We are far enough into the cave now that I can tell you that I have mixed feelings about Dungeons & Dragons. I played fantasy role-playing games more or less incessantly from 1978, when my father brought home the D&D Basic Set, until 1985, when I changed high schools and fell out of constant contact with my gamer friends. I played so much that it’s hard for me to understand in retrospect how I managed to do anything else, and the truth is that I didn’t do anything else. I was a mediocre student; I didn’t see hardly any of New York City, where I lived; I knew less about girls than I did about the Gelatinous Cube (immune to cold and sleep; takes normal damage from fire). I played at friends’ houses; I played in the school cafeteria; I played in the hallway between classes; I cut class to play in whispers in the library. I hesitate to say that I was addicted to role-playing games only because I never knew what it was like to go without them; in D&D I had found something I loved more than life itself. Then a number of things happened, and for fifteen years I didn’t think about D&D at all. I was living in San Francisco, where dungeon referred to something entirely different, and life seemed mutable and good, like a game. In December 2001, I moved back to New York, and soon afterward I began to think about D&D again. It turned out that my agent’s office was a block from the Compleat Strategist, the hobby shop where I used to buy my role-playing games. I wasn’t eager to revisit that part of my life, which I thought of as a dangerous mire from which I had miraculously escaped, but I slunk into the store. Nothing had changed: nothing.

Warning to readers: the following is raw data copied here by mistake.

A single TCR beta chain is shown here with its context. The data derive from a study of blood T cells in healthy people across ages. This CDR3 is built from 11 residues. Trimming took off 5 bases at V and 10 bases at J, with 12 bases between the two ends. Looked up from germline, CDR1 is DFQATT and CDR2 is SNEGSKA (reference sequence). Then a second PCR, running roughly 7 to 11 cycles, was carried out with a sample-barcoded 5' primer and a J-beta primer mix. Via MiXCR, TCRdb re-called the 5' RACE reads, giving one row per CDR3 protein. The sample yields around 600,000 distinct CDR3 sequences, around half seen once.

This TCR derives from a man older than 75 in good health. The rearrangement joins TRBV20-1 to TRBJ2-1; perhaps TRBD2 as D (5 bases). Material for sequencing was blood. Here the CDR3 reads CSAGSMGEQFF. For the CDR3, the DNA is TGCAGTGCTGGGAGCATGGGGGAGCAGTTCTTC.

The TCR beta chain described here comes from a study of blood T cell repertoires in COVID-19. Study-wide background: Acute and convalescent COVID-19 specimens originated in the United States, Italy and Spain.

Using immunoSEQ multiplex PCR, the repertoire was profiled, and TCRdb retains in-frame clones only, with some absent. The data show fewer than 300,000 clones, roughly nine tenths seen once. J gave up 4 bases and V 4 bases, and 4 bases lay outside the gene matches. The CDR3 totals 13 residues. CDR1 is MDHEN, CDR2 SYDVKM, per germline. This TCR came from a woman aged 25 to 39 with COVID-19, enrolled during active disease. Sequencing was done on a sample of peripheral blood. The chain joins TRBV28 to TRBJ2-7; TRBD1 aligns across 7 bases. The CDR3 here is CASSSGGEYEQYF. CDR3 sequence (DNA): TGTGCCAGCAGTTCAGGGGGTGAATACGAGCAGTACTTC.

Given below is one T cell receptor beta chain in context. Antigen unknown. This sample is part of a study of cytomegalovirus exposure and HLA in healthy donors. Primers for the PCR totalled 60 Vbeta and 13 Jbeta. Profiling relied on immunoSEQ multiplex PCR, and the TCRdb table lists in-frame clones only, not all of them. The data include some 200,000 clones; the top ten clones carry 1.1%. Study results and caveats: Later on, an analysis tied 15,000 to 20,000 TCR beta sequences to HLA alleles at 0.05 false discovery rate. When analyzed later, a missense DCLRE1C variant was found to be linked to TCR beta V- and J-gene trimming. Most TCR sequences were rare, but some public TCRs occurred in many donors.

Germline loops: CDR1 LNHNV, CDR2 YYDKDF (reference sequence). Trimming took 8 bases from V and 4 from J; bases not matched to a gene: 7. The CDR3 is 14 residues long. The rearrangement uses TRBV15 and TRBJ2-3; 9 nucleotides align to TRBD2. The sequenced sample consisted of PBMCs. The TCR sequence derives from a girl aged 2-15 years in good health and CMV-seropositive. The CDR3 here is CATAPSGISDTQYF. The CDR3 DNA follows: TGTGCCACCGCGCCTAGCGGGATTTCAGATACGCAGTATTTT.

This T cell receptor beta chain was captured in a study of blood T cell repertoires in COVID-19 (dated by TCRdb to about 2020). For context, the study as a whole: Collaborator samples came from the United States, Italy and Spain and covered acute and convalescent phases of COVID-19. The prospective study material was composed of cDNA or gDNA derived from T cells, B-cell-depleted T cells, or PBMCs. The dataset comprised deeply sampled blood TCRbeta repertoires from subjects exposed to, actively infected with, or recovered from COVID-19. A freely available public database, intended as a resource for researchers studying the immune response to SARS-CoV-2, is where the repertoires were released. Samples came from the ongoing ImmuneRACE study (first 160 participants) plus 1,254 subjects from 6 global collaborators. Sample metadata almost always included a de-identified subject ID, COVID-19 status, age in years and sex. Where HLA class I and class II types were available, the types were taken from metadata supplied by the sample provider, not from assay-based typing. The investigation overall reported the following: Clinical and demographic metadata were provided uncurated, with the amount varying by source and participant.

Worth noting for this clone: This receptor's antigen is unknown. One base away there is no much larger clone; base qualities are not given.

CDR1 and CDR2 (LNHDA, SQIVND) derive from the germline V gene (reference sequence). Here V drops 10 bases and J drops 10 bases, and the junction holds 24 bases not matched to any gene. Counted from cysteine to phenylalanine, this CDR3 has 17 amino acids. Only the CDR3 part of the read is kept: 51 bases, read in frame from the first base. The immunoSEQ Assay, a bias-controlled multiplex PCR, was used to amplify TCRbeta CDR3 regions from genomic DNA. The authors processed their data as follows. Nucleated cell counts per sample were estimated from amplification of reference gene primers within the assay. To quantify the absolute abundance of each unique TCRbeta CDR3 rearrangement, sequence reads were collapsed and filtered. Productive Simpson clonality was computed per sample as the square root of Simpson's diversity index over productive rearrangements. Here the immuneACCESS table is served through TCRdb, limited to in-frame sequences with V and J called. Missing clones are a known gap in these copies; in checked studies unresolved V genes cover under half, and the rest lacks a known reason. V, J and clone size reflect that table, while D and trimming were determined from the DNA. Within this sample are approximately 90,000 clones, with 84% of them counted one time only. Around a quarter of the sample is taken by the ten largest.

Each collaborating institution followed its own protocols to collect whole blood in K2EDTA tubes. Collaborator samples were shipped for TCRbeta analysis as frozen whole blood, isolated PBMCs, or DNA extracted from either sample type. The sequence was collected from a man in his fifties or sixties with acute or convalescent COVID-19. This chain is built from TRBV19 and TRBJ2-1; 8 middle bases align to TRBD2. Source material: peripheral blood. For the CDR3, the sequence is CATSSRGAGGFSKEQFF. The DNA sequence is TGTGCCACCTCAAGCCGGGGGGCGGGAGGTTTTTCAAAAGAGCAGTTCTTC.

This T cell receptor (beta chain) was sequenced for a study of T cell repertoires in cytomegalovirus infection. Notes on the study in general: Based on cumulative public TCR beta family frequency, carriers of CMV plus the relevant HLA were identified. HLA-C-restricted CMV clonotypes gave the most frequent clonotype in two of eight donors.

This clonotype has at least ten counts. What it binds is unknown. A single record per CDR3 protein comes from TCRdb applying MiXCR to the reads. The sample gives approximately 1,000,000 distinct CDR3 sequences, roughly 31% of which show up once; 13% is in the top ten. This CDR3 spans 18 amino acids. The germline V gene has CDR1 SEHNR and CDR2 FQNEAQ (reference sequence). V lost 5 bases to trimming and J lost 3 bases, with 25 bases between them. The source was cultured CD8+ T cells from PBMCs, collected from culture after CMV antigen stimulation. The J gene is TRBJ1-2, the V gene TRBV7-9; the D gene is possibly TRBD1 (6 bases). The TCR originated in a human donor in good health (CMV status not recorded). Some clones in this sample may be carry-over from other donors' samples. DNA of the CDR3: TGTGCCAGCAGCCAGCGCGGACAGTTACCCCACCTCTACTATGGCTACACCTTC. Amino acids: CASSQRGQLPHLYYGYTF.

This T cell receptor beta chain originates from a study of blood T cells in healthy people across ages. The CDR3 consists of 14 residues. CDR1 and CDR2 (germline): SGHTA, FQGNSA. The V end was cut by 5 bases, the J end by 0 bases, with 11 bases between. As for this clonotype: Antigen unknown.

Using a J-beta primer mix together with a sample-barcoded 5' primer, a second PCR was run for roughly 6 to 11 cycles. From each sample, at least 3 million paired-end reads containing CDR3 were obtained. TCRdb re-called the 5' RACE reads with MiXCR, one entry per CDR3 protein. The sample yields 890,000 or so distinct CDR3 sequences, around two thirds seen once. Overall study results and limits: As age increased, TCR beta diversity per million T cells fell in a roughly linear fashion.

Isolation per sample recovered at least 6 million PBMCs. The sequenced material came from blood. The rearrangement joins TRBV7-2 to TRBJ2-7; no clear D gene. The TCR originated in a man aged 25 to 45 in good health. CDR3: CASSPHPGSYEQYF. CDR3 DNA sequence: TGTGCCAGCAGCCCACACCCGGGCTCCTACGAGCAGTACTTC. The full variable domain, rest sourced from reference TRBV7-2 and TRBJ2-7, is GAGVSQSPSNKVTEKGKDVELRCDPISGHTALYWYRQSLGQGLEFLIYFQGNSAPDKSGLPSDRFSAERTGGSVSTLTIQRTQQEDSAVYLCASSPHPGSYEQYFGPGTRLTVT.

The best and most obvious way to avoid a hangover is not to drink at all, but I think we can all agree that this is not an option. Let’s move on.
When you wake up feeling unpleasant after a night of revelry, the most important thing to remember is that God is punishing you for having fun. In order to cure your hangover, you must therefore attend church as quickly as possible. During the service, pray for hydration. When the collection plate is passed, remove seven dollars and use it to purchase aspirin.
At the time, Lang was in his thirties. He had been doing origami — that is, shaping sheets of paper into figures, using no cutting and no glue — for twenty-five years and designing his own models for twenty. He has always considered himself very much a bug person, but his earliest designs were not insects; in the nineteen-seventies, he invented an origami Jimmy Carter, a Darth Vader, a nun, an inflatable bunny, and an Arnold the Pig. He would have liked to have folded insects, but, in those years, bugs, as well as crustaceans, were still an origami impossibility. This was because no one had yet solved the problem of how to fold paper into figures with fat bodies and skinny appendages, so that most origami figures, even television characters and heads of state, still had the same basic shape as the paper cranes of nineteenth-century Japan. Then a few people around the globe had the idea that paper folding, besides being a pleasant diversion, might also have properties that could be analyzed and codified. Some started to study paper folding mathematically; others, including Lang, began devising mathematical tools to help with designing, all of which enabled the development of increasingly complex folding techniques. In 1970, no one could figure out how to make a credible-looking origami spider, but soon folders could make not just spiders but spiders of any species, with any length of leg, and cicadas with wings, and sawyer beetles with horns. For centuries, origami patterns had at most thirty steps; now they could have hundreds.